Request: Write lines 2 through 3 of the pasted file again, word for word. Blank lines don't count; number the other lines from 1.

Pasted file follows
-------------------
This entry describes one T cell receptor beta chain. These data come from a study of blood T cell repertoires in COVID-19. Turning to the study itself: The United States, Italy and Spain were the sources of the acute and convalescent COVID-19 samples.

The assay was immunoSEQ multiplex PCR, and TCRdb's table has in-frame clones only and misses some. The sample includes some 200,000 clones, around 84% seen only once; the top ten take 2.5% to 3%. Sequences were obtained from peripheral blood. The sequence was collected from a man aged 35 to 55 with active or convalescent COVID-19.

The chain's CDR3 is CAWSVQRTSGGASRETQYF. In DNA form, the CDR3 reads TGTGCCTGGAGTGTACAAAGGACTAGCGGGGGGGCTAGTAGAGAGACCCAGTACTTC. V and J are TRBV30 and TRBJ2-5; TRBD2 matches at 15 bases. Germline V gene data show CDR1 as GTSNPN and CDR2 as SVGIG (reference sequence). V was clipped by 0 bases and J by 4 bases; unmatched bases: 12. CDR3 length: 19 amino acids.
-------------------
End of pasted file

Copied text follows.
The assay was immunoSEQ multiplex PCR, and TCRdb's table has in-frame clones only and misses some. The sample includes some 200,000 clones, around 84% seen only once; the top ten take 2.5% to 3%. Sequences were obtained from peripheral blood. The sequence was collected from a man aged 35 to 55 with active or convalescent COVID-19.

The chain's CDR3 is CAWSVQRTSGGASRETQYF. In DNA form, the CDR3 reads TGTGCCTGGAGTGTACAAAGGACTAGCGGGGGGGCTAGTAGAGAGACCCAGTACTTC. V and J are TRBV30 and TRBJ2-5; TRBD2 matches at 15 bases. Germline V gene data show CDR1 as GTSNPN and CDR2 as SVGIG (reference sequence). V was clipped by 0 bases and J by 4 bases; unmatched bases: 12. CDR3 length: 19 amino acids.